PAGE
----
Visible Evidence of Racism

With the passing of Rodney King (which I talked about yesterday), there’s a collective sense that video has changed everything in the digital era when it comes to racism. Now, the saying goes, the whole world is (really) watching and that changes everything. And yet, it’s the video footage that helped acquit the white officers that assaulted Rodney King. How is that possible?

There are clue to the answers to this question in the scholarship that emerged shortly after the videographic evidence of the brutal, racist beating of Rodney King.  Most notable here in the scholarly literature is the anthology Reading Rodney King/Reading Urban Uprising  (Routledge, 1993) edited by Robert Gooding-Williams, Surprisingly, none of the eulogies and elegies to King (even the ones by academics) have mentioned this volume by Gooding-Williams.  It was a remarkable volume at the time it appeared, so close after the uprisings following the verdicts, and it still holds up some 20 years later.



The lead essay in the volume, written by Judith Butler,  speaks directly to the use of the video – seemingly visible evidence of racism – and the way it was used to acquit the white LAPD offocers. In her chapter called “Endangered/Endangering: Schematic Racism and White Paranoia,” Butler writes that while she can write  “…without hesitation,” that ‘the “video shows a man being brutally beaten,” yet, it appears that the (predominantly white) jury in Simi Valley claimed that “what they ‘saw’ was a body threatening police, and saw in those blows the reasonable actions of police officers in self-defense.”

Butler goes on to offer this observation:

“The visual representation of the black male body being beaten on the street by the policemen and their batons was taken up by the racist interpretive framework to construe King as the agent of violence, one whose agency is phantasmatically implied as the narrative precedent and antecedent to the frames that are shown.  Watching King, the white paranoiac forms a sequences of narrative intelligibility that consolidates the racist figure of the black man: ‘He had threatened them, and now he is being justifiably restrained.”  “If they cease hitting him, he will release his violence and now is being justifiably restrained.” King’s palm turned away from his body, held above his own head, is read not as self-protection but as the incipient moments of a physical threat.”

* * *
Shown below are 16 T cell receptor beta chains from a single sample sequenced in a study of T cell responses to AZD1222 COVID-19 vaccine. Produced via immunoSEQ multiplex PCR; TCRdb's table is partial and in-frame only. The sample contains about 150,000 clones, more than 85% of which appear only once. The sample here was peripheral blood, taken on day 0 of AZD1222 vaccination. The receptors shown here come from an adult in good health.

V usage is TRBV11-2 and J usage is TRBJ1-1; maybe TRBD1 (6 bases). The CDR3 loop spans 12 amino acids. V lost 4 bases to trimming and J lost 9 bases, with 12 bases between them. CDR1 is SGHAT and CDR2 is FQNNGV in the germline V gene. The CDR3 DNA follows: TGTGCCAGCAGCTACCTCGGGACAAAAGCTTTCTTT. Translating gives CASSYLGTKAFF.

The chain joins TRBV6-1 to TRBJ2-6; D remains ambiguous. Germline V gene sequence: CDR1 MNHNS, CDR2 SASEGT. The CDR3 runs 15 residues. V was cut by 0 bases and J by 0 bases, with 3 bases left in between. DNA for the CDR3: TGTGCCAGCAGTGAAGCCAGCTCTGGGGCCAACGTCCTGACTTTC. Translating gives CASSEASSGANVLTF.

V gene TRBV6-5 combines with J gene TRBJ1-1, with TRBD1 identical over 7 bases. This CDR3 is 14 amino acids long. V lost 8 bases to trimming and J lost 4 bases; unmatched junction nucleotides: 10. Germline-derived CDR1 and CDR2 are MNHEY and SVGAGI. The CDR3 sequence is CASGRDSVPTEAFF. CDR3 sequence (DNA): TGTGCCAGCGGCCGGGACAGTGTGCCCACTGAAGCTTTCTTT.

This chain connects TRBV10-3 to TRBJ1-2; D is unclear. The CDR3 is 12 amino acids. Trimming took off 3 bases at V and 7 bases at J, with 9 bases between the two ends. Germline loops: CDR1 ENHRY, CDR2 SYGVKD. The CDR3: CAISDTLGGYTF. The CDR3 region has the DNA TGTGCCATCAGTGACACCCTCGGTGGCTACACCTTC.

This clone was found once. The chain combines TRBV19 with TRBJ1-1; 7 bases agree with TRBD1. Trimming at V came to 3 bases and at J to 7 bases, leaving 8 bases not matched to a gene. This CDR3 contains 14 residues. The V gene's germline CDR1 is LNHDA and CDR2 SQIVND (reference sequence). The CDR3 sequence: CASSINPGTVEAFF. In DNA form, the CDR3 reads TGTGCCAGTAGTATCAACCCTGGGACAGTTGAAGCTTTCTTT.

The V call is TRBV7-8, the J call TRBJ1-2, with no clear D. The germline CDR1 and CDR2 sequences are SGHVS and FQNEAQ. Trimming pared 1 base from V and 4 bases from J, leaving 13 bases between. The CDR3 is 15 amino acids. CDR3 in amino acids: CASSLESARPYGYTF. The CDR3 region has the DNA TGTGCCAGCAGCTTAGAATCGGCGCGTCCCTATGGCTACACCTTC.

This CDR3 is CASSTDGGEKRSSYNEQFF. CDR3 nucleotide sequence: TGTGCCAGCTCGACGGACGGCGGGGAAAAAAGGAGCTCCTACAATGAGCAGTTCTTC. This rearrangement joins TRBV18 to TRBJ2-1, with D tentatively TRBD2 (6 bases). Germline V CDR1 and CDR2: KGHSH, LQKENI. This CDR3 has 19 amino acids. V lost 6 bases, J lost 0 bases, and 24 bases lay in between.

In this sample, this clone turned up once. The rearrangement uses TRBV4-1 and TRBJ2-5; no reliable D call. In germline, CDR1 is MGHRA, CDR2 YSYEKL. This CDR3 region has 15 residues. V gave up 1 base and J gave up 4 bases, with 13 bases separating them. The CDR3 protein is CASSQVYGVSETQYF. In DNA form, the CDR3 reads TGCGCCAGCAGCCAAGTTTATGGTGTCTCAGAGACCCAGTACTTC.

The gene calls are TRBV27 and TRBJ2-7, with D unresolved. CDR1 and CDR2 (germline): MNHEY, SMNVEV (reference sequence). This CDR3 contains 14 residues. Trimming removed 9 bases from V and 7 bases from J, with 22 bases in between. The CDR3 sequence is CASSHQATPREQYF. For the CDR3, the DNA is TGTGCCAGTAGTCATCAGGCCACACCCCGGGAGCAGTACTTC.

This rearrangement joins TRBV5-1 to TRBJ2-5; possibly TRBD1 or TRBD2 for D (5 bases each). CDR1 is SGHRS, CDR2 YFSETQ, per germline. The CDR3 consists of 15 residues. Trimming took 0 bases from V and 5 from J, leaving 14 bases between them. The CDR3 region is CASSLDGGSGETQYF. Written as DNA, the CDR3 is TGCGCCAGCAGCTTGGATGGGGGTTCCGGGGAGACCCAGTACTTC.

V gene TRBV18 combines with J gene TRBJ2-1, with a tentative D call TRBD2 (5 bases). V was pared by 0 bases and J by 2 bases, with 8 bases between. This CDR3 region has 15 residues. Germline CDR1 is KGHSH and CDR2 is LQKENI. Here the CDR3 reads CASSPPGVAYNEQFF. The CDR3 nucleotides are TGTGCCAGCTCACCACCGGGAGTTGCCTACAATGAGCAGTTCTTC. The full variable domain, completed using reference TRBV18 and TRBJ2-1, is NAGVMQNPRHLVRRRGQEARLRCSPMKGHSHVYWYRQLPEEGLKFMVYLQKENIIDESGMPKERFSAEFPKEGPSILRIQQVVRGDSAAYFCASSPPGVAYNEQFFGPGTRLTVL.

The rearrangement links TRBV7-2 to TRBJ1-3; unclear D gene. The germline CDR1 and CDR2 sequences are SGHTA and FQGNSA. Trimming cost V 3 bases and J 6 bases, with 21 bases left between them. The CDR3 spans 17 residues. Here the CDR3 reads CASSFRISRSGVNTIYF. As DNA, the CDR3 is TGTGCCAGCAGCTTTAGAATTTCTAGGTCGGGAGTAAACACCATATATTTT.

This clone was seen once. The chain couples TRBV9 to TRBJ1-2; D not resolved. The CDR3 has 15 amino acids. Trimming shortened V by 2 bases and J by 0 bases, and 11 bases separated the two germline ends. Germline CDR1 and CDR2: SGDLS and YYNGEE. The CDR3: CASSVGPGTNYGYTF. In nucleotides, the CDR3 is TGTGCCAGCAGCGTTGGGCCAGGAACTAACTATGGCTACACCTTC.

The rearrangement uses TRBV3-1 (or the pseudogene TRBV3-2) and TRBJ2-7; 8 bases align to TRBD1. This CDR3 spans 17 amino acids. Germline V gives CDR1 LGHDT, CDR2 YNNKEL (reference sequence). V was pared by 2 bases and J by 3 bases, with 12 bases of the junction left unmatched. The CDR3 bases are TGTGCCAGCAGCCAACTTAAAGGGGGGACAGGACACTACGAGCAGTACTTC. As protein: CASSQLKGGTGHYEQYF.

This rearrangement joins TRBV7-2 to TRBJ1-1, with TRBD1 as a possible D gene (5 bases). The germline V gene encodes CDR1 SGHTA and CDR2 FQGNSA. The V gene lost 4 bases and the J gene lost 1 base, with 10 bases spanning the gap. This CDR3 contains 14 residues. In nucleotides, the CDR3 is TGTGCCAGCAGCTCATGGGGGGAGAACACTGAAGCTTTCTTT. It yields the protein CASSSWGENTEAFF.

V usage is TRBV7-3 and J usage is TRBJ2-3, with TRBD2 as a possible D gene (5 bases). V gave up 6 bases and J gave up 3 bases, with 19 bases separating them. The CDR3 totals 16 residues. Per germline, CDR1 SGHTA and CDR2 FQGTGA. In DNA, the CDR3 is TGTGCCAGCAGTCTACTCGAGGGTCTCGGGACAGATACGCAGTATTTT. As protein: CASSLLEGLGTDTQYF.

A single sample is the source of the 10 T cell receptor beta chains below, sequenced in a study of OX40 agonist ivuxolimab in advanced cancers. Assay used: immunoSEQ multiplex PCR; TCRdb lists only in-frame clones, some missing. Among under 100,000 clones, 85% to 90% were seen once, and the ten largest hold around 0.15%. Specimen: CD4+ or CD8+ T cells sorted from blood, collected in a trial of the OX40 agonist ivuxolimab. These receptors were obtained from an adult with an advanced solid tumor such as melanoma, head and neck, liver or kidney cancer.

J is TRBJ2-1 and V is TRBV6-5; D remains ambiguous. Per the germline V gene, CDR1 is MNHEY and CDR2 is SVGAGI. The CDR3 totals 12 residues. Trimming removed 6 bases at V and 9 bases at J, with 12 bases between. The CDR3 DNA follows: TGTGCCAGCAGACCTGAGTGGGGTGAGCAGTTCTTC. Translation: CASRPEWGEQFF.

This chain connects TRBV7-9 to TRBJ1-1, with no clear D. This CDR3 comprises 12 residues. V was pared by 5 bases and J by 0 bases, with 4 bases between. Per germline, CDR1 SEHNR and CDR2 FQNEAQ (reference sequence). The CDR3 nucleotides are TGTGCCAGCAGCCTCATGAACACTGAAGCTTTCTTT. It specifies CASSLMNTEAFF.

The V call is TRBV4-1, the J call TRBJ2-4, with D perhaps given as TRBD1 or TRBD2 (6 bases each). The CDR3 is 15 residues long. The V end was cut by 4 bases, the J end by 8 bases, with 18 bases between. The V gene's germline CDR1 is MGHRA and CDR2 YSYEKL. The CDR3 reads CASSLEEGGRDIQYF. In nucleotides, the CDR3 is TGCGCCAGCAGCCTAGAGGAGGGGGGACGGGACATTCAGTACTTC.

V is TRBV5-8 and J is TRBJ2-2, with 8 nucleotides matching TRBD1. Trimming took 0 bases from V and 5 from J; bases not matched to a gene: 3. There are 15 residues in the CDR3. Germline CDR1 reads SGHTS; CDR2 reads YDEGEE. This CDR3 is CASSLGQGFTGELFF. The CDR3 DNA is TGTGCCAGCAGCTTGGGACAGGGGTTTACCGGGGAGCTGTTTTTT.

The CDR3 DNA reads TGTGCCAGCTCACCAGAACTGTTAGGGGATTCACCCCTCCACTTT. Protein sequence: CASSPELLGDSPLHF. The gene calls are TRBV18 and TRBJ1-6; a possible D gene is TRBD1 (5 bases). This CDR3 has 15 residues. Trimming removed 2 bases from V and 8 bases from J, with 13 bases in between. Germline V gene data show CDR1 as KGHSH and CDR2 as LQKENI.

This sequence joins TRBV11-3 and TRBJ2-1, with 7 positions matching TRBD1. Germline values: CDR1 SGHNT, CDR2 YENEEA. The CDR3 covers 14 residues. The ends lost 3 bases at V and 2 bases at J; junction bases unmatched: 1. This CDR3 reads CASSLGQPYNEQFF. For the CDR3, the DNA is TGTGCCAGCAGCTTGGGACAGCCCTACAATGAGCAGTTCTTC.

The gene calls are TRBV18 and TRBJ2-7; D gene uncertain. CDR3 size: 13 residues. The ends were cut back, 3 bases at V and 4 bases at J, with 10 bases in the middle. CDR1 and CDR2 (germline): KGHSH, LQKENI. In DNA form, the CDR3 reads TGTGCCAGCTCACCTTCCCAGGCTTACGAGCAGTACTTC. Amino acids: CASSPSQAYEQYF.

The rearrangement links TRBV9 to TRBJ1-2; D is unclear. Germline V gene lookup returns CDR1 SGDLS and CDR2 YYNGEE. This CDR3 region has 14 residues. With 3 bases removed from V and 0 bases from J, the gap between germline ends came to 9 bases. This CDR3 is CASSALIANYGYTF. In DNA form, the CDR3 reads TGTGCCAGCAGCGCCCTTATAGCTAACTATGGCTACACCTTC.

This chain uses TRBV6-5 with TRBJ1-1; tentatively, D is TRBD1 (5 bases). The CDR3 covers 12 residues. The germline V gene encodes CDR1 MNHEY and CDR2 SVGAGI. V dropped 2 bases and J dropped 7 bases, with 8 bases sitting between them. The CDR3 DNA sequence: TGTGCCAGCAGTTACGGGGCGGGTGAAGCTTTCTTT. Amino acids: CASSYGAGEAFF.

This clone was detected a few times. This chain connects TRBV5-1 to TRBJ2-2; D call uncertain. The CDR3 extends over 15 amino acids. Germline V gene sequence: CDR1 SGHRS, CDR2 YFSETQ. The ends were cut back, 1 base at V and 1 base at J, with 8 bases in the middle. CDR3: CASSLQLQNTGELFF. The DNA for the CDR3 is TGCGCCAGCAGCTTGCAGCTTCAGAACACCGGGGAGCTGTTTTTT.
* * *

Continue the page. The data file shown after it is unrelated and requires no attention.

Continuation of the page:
She then turns to Franz Fanon’s exclamation, “Look, a Negro!” to explore the theoretical understanding of the black male body in contemporary popular culture, where the “Look” is a racist indicative that indicates a body regarded as inherently dangerous.  Butler notes that “seeing” with regard to King (the night he was beaten) and “seeing” the video are highly problematic notions infused with racism.  She goes on to say:

“The kind of ‘seeing’ that the police enacted, and the kind of ‘seeing’ that the jury enacted, is one in which a further violence is performed by the disavowal and projection of that violent beating. The actual blows against Rodney King are understood to be fair recompense, indeed, defenses against, the dangers that are ‘seen’ to emanate from his body.  Here ‘seeing’ and attributing are indissoluble. Attributing violent to the object of violence is part of the very mechanism that recapitulates violence, and that makes the jury’s ‘seeing’ into a complicity with that police violence.”

So, what Butler is saying here is that even when it seems that we have incontrovertible visible evidence of racism, the “seeing” of that evidence is contested in various ways.  To be more precise, Butler argues that it is the “white paranoia” that pervades contemporary US culture which made it possible to “see” the defense gestures of Rodney King – as he lay being beaten – as evidence of his threat to whiteness.

As we mark some 20 years since the Rodney King beating, acquittal of the LAPD officers in Simi Valley and the uprisings in Los Angeles that followed, it may be comforting to think that digital cameras are more ubiquitous now than they were in 1992.

Yet, to assume that digital video cameras alone (or, the digital cameras in smart phones), are going to address the plague of police violence and brutality is at best naive.